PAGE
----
Somehow, someway, Greece has met its latest debt obligations, a 750 million euro payment to the International Monetary Fund. True, Athens used an IMF account to repay the IMF and is more or less blackmailing protection money from its municipalities. But to be fair, that’s actually a slight moral improvement on its usual strategy of blackmailing the Germans while holding the eurozone hostage.
The debt negotiations are basically a sham, of course, because nobody really thinks the Greeks are good for their whole 315 billion euro debt, but nobody wants to call them on it. Still, it’s necessary theater. The Greeks pretend to be frugal and the Germans pretend to believe them, because if they didn’t, Angela Merkel’s government would probably collapse. Or the euro would, at least in Greece, and that would collapse the great pretensions of the European project: that the continent is different, changed forever, and the ghosts of Europe Past are truly gone.
It is an inconvenient truth that European states like Greece can get free money and states like Cameroon can’t because of birthright. The Greeks were born lucky. They are a member—perhaps really the founding member—of the European project, which depending on your level of fidelity has brought or helped bring or was ancillary to bringing unprecedented peace and prosperity to an historically violent continent.
The conditions that launched European prosperity after 1945 are eroding, regardless of how long Germany keeps paying Greece.
Where that prosperity came from is something of a puzzle. Post-1945 Europe was in cinders, after all, and bifurcated by a profoundly anti-prosperity political movement. Europeans will say their success has come from the EU’s grand political experiment, its newfound norms of peace and consensus, and its commitment to market integration.
Those things are all true, but it is also true Europeans were released from every one of their traditional security concerns by living under the shield of the United States. In some ways, theirs is exactly how the United States got rich in the hundred years after 1823, by unleashing tremendous human capital on a virgin continent. But unlike the United States, Europe wasn’t bequeathed a permanently peaceful homeland; it has Turkey and Russia on its main borders, not oceans. The European project thrived at a rare moment when they didn’t really have to worry about either. The former wanted in and the latter was handled by the Americans.
Despite a remaining dribble of decolonization wars, the EU was allowed to blossom in almost total security, beginning with the European Coal and Steel Community in 1951. It worked. The core European countries got rich, and then very rich, and then rich enough to make addendums like Greece and Bulgaria rich as well.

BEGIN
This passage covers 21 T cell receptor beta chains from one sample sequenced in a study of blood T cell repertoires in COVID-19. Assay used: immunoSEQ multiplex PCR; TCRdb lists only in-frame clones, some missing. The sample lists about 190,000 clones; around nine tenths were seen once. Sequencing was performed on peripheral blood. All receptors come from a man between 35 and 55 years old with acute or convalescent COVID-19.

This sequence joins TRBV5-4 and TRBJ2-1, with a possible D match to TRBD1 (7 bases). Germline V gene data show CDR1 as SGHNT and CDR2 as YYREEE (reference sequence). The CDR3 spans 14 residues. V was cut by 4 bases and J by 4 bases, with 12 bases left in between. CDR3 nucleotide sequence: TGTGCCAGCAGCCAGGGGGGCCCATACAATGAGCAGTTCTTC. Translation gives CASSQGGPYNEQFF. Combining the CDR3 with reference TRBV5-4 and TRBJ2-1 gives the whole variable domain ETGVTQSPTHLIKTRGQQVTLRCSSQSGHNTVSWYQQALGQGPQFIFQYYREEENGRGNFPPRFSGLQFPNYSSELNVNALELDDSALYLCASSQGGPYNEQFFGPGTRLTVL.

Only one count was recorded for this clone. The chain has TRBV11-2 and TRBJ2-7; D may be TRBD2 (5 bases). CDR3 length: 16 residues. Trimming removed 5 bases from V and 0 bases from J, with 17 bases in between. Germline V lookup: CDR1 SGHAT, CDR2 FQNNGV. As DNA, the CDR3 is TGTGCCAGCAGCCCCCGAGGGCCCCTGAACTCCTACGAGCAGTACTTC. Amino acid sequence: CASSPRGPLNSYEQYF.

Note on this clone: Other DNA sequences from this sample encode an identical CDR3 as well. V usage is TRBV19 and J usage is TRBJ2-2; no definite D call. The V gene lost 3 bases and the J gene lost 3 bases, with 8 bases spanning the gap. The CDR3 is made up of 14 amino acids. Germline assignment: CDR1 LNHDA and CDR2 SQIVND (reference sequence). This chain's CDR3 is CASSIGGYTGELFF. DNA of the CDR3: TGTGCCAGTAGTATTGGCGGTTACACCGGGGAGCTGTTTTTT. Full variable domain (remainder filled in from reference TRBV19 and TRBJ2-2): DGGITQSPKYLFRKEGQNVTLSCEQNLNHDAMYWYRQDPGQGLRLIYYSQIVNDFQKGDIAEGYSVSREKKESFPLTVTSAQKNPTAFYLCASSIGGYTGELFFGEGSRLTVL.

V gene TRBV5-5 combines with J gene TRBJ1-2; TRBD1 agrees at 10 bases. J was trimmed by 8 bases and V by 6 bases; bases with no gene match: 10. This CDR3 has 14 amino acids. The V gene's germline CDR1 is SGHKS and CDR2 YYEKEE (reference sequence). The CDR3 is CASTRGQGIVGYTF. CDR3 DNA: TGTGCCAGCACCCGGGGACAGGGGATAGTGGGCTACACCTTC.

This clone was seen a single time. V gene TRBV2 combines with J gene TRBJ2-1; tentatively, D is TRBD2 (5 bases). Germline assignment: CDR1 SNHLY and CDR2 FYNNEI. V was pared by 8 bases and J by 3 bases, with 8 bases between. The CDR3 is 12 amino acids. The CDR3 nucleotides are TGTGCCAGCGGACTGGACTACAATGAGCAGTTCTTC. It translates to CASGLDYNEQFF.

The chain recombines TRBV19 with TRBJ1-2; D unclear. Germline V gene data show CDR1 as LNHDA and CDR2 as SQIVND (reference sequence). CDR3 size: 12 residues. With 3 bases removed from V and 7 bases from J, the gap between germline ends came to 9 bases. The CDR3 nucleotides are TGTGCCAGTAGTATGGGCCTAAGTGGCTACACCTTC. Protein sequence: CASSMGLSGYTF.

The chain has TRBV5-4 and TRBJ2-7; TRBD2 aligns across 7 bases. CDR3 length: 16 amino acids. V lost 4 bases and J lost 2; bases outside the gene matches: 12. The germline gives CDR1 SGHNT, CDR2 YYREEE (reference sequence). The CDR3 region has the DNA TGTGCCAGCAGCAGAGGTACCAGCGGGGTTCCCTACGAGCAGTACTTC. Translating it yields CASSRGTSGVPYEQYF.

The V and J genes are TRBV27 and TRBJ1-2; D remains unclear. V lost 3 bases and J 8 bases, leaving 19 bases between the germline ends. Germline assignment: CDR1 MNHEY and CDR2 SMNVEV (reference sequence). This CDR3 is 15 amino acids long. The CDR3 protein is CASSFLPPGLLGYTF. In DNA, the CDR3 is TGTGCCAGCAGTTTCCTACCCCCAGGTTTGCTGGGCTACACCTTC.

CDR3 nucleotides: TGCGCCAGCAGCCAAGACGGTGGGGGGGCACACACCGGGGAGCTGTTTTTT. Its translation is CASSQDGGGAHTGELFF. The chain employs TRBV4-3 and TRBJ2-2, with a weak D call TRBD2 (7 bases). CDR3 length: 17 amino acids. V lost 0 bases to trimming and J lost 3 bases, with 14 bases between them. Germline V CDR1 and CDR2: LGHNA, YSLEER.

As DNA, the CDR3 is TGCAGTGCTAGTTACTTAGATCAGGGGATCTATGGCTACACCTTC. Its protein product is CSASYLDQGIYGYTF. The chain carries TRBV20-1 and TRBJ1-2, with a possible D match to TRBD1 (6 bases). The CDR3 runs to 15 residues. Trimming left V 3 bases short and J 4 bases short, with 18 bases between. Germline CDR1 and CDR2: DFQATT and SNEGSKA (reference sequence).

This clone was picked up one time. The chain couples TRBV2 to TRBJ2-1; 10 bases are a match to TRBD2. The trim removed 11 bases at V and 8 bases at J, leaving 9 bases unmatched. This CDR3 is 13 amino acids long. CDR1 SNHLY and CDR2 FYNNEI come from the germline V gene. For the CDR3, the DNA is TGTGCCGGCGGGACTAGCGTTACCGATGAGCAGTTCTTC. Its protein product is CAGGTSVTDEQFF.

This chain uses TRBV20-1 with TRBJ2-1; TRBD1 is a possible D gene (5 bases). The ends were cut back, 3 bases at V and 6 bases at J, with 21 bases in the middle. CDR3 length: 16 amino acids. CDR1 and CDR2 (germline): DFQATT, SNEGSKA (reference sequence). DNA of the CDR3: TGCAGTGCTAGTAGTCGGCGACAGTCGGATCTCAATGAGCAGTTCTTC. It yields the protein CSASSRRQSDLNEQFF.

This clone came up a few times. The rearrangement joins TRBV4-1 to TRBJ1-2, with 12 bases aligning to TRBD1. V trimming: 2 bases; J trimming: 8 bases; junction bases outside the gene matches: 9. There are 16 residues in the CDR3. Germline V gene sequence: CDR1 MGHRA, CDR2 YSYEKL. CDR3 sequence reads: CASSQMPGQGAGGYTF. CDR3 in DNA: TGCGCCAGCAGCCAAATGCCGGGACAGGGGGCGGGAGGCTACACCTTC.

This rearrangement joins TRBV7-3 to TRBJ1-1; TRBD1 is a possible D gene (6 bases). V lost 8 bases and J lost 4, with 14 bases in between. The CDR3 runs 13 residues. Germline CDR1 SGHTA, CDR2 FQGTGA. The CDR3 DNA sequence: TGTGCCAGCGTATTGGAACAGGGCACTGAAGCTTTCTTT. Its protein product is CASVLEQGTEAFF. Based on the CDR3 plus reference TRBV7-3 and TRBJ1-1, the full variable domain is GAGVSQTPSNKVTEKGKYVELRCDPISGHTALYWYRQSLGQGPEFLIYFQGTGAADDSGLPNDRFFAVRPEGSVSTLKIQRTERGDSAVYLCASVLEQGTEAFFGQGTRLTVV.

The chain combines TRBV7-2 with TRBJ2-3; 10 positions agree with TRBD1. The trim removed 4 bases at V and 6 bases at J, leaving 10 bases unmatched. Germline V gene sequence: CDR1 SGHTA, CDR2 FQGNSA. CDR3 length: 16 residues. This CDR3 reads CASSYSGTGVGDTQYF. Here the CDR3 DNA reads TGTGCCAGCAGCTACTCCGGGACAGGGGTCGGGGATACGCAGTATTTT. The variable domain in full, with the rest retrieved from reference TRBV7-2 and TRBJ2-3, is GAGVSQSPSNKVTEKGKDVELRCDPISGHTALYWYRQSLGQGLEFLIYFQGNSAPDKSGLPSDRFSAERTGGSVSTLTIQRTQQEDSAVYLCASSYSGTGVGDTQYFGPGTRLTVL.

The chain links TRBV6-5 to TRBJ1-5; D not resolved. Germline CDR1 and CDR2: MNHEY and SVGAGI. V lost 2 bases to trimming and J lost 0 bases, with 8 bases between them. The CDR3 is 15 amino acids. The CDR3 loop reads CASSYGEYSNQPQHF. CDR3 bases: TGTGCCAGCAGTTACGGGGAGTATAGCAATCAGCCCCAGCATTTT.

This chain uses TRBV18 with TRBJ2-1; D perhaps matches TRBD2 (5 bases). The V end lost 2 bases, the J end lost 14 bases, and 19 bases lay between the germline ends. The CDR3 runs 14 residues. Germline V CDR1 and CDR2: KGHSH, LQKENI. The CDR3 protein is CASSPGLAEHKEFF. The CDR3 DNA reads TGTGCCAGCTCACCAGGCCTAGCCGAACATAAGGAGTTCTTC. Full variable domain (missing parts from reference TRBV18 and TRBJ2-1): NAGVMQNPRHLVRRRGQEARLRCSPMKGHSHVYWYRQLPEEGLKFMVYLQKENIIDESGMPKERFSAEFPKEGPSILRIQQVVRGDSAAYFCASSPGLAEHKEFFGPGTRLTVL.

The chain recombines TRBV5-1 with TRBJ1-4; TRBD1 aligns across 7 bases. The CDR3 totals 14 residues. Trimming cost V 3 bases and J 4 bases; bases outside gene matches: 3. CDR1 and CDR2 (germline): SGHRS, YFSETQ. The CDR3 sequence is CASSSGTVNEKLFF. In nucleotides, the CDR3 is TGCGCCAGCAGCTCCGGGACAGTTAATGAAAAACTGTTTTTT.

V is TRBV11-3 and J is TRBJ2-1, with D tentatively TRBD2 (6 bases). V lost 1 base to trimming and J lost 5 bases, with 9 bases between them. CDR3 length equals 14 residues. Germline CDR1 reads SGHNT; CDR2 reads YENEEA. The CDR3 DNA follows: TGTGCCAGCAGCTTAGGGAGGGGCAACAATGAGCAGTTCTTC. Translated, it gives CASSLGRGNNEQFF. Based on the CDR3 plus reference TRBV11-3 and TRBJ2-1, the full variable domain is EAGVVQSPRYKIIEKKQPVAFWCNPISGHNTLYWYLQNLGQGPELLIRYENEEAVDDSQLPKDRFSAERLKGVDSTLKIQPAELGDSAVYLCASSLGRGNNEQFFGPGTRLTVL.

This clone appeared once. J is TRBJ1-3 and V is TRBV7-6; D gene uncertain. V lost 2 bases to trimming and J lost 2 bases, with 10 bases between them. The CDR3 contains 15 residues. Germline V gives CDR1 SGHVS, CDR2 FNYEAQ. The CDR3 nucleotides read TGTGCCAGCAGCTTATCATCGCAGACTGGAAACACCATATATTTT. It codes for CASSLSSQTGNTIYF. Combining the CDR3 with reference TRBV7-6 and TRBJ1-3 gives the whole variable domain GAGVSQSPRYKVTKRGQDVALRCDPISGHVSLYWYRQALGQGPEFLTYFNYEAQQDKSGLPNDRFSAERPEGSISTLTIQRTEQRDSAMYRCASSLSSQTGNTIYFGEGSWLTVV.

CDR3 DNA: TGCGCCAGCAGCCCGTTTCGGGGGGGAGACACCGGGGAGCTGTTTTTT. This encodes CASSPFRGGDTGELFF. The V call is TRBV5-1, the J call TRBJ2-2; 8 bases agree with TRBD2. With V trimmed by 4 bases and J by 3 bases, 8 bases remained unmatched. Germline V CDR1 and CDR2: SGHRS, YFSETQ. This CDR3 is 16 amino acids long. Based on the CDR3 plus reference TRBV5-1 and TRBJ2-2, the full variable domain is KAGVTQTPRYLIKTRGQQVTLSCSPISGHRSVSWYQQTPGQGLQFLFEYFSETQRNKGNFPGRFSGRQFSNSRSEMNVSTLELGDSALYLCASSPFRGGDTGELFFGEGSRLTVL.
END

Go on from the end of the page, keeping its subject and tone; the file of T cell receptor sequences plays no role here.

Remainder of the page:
There’s no cosmic law that says the Europeans have to live in Candyland forever, though, and indeed their time grows short. Today, the grand surplus which bequeathed them peace and prosperity is being strained by three forces. First, there’s Russia’s return as a great power, which concerns places like Poland and Lithuania very much and places like Italy and Spain not at all. This Russia is profoundly different from the USSR; it is Russia without an ideological threat, Russia of the empire but not the Comintern. At its core, that Russia is a European problem, not an American one. Americans could care about the threat of global communism. They can’t care about Ukraine. They will offer assistance, but no Evil Empire means no paying any price. The Europeans will have to figure it out largely on their own, and it will divide them, the way great power Russia always has.
The second problem is that the EU has accomplished the deepening too well, and now faces a backlash of anti-democratic (or at least anti-Union) political forces like Jobbik in Hungary and Syriza in Greece. Which is at least a little ironic, because their success is at least partially due to the EU’s own lack of democracy, but there you are. More democratic states will ostracize less democratic ones, who will add themselves to the pro-Russian states, and another set of cracks will appear in Europe’s glass floor.
Lastly, and most controversially, the increasing Muslim population of certain European states will have some effect on their external behavior. It will drive both those states where politicians compete for Muslim votes, and those where they are shunned, like Jobbik and France’s National Front. Either way, that immigration will hurt Europe’s foreign policy unanimity. Perhaps, in time, the Russia-Abbas-Beijing orientation will look more appealing than the American-Netanyahu-Tokyo one. At least for certain states.
Like any artificial construct, European privilege—European exceptionalism, if you want to call it that—will come to an end. The conditions that launched European prosperity after 1945 are eroding, regardless of how long Germany keeps paying Greece. The Greeks are probably wise to play their kabuki dance, paying the IMF with its own money and borrowing while they can, because these days will not last forever. And what comes after, historically speaking, is somewhat bleak.